Exhibitions Feature Museum’s Prominent Washingtoniana Collection and Highlights Artwork and Life of Lily Spandorf
November 21, 2015
Kurie Fitzgerald: [email protected], 202-994-6461
Maralee Csellar: [email protected], 202-994-7564
WASHINGTON (Nov. 21, 2015)—Highlighting D.C. history is important as the city continues to undergo significant cultural and architectural changes. Two exhibitions opening Saturday at the George Washington University Museum and The Textile Museum shine a light on notable events, locations and Washingtoniana artifacts. Both “A Collector’s Vision: Creating the Albert H. Small Washingtoniana Collection” and “For the Record: The Art of Lily Spandorf” help illuminate how the city evolved into the D.C. we know today.
The exhibitions will be on view through summer 2016.
“The Albert H. Small Washingtoniana Collection anchors the George Washington University Museum. The first of this fall’s exhibitions offers the public insight into how the collection came to be,” said John Wetenhall, director of the George Washington University Museum and The Textile Museum. “The second marks our first major collaboration with a valued partner, the Historical Society of Washington, D.C.”
In “A Collector’s Vision: Creating the Albert H. Small Washingtoniana Collection,” pieces from Albert H. Small’s collection, including his first acquisition, explore what motivates an individual to collect. “For the Record: The Art of Lily Spandorf,” traces the career of Ms. Spandorf and stories behind her illustrations of D.C. in the late 20th century.
Behind a Collector’s Vision
Mr. Small, a third-generation Washingtonian, first became interested in historical collecting after serving in the Navy during World War II. In 1949, he stopped at a New York City bookstore where he came across a notebook of information on “boundary stones,” the milestones that mark D.C.’s historic boundaries. His collection grew from there. In 2011, Mr. Small pledged his unrivaled Washingtoniana collection to GW. This collection documents the formation, development and history of D.C. from the late 17th to the mid-20th century and includes 1,000 maps and prints, rare letters, photographs and ephemera items.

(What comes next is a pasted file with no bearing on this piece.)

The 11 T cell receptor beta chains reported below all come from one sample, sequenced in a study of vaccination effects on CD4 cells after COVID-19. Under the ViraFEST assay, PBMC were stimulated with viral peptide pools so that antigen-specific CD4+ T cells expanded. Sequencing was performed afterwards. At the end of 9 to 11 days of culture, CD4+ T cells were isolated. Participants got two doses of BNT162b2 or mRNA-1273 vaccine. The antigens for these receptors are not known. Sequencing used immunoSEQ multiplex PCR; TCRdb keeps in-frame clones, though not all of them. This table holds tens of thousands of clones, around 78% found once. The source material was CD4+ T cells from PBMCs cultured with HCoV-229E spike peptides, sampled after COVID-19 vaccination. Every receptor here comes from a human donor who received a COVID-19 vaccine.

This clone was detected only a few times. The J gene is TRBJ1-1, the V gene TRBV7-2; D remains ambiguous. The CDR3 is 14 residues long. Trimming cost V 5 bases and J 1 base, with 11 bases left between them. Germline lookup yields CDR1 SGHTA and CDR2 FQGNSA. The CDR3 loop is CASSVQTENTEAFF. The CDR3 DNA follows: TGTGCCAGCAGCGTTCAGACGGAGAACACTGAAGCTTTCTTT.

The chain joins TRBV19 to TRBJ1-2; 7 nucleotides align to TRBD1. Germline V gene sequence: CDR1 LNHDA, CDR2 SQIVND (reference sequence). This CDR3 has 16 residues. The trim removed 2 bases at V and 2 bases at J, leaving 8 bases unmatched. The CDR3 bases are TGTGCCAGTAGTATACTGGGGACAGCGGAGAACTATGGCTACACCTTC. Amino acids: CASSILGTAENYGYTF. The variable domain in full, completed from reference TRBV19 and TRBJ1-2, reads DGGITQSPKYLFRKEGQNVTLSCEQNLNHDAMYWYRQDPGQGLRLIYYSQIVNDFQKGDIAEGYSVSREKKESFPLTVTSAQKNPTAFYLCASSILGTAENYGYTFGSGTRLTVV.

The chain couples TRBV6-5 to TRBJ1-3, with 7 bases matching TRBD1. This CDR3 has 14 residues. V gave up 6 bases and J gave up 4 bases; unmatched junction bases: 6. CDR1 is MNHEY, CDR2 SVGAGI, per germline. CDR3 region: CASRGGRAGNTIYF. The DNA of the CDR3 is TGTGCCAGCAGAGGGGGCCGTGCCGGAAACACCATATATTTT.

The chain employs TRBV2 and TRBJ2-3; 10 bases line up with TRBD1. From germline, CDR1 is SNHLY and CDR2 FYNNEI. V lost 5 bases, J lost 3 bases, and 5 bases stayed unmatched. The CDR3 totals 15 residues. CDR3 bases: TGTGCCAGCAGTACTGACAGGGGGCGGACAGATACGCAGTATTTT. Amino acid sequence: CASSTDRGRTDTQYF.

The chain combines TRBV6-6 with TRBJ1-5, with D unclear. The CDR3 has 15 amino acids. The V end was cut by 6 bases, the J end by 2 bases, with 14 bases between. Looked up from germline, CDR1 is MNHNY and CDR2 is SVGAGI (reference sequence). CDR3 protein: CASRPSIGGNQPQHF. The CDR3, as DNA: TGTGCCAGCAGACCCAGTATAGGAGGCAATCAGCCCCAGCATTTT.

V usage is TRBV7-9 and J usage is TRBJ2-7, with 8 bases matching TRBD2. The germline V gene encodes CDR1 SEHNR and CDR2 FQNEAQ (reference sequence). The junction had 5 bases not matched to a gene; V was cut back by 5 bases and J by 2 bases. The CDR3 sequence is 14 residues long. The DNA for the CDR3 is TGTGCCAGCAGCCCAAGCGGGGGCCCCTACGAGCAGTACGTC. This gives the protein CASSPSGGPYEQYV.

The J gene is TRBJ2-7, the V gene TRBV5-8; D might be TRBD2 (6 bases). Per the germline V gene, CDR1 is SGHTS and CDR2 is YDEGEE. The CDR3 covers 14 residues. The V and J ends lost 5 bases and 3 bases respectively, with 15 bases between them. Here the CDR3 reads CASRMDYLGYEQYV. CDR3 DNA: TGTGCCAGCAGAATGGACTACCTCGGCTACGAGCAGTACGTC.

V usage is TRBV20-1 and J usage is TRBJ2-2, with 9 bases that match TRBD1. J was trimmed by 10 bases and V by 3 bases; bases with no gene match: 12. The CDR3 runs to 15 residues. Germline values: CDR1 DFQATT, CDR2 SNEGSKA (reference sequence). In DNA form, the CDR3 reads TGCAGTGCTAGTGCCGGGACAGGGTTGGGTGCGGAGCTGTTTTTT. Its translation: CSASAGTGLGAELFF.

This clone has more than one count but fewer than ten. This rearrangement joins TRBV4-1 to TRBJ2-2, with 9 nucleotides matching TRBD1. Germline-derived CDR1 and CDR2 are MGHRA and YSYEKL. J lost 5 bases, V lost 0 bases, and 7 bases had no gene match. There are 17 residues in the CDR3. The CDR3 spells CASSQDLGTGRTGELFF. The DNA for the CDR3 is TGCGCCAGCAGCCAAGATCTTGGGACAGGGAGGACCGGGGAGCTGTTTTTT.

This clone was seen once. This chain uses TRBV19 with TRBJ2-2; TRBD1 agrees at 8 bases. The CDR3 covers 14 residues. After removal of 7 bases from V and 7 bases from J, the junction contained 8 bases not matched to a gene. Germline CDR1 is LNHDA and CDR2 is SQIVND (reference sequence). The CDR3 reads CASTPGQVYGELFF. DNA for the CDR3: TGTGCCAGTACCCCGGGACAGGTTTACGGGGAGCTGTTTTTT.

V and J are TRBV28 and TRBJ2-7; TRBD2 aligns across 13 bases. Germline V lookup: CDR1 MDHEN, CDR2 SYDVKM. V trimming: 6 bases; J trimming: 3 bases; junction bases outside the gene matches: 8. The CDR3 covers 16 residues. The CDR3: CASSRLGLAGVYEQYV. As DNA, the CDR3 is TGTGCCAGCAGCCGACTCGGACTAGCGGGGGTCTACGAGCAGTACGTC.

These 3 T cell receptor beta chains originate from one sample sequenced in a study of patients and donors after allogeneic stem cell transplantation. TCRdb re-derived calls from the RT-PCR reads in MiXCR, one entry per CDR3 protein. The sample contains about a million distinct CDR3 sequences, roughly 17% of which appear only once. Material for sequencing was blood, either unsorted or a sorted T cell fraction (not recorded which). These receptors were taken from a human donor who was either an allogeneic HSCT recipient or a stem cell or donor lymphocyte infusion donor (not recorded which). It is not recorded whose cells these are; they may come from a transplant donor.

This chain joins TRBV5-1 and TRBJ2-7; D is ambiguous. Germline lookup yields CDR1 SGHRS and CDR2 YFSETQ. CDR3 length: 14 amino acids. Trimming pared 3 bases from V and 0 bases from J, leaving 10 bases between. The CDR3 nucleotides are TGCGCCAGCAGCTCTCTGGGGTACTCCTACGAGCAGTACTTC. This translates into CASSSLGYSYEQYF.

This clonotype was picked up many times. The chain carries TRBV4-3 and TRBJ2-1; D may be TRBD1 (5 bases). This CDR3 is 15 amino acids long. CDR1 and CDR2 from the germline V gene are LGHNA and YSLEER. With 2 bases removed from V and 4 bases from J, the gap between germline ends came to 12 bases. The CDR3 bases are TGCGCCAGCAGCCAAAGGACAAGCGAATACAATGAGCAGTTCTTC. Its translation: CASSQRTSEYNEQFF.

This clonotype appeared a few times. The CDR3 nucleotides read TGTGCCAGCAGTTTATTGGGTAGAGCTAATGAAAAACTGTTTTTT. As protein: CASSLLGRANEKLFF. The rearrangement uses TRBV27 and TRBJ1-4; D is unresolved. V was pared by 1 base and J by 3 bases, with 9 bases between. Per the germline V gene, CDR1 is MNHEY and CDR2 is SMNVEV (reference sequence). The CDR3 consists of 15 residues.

The exhibition selects a few key objects that represent some of the strong themes of Mr. Small’s collection. It explores how Mr. Small’s desire to preserve history for future generations, his World War II experiences, childhood memories and his career as a developer motivated and shaped his collection. A highlight of the show is a wanted poster showing President Abraham Lincoln’s assassins, including John Wilkes Booth.
Fighting Tooth and Nail for Street Corners of Yesteryear
Ms. Spandorf painted scenes documenting D.C.’s move from post-World War II growth to the decay of the 1970s and early 80s. While Ms. Spandorf is best known as an artist, this exhibition looks beyond the paintings to her career as a journalist whose work appeared in The Washington Post and Washington Star, and commercial illustrator.
The Austrian-born watercolorist often sat in parks and on street corners around the city, rapidly painting buildings being torn down or their changing surroundings. She developed a passion for documenting the changing scene, and her works attracted historians and historic preservationists. The exhibition is based on watercolor paintings and documents from the Historical Society of Washington, D.C., which collaborated with the George Washington University Museum and The Textile Museum on the show.
As gentrification continues to be a divisive issue, Ms. Spandorf’s documentation of what has been lost continues to resonate. A highlight of the show is Ms. Spandorf’s illustration of the bustling municipal fish market, which continues to operate on a smaller scale today on the Southwest waterfront.
Current Exhibitions at the Museum
Sept. 19, 2015–Feb. 14, 2016
In the second half of the 19th century, Scottish photographer and travel writer John Thomson took four journeys across China. His photographs capture scenes and people from all walks of life—providing a lasting record of 19th-century China’s landscapes, architecture, communities and customs. This exhibition presents a stunning selection of Thomson’s photographs displayed alongside contemporaneous pieces from The Textile Museum’s collection of Qing-Dynasty textiles and accessories.
This exhibition and related programming are made possible in part through major support from the National Endowment for the Arts, the Coby Foundation and the E. Rhodes and Leona B. Carpenter Foundation.
Oct. 10, 2015–May 29, 2016
For millennia, Central Asia’s turbulent history and pivotal geographic position have exposed the region’s diverse peoples to varied artistic traditions. In the 20th century, artists across this region were strongly influenced by Soviet political rule, creating images that both embraced modernity and idealized the past.
“Old Patterns, New Order” examines the socialist realist art movement in Kyrgyzstan, Uzbekistan, and others areas of Central Asia, pairing 20th century paintings with examples of the traditional textiles they depict. This exhibition was organized in partnership with GW's Central Asia Program.
Visit the museum’s website for the latest information and details on this fall’s exhibitions and related educational programs. www.museum.gwu.edu.
About the George Washington University Museum and The Textile Museum
The George Washington University Museum and The Textile Museum opened on March 21 on GW’s Foggy Bottom Campus. The custom-built museum displays The Textile Museum’s globally recognized collections of nearly 20,000 textiles, related objects and artworks owned by the university, including the Albert H. Small Washingtoniana Collection of 1,000 artifacts documenting the history of Washington, D.C.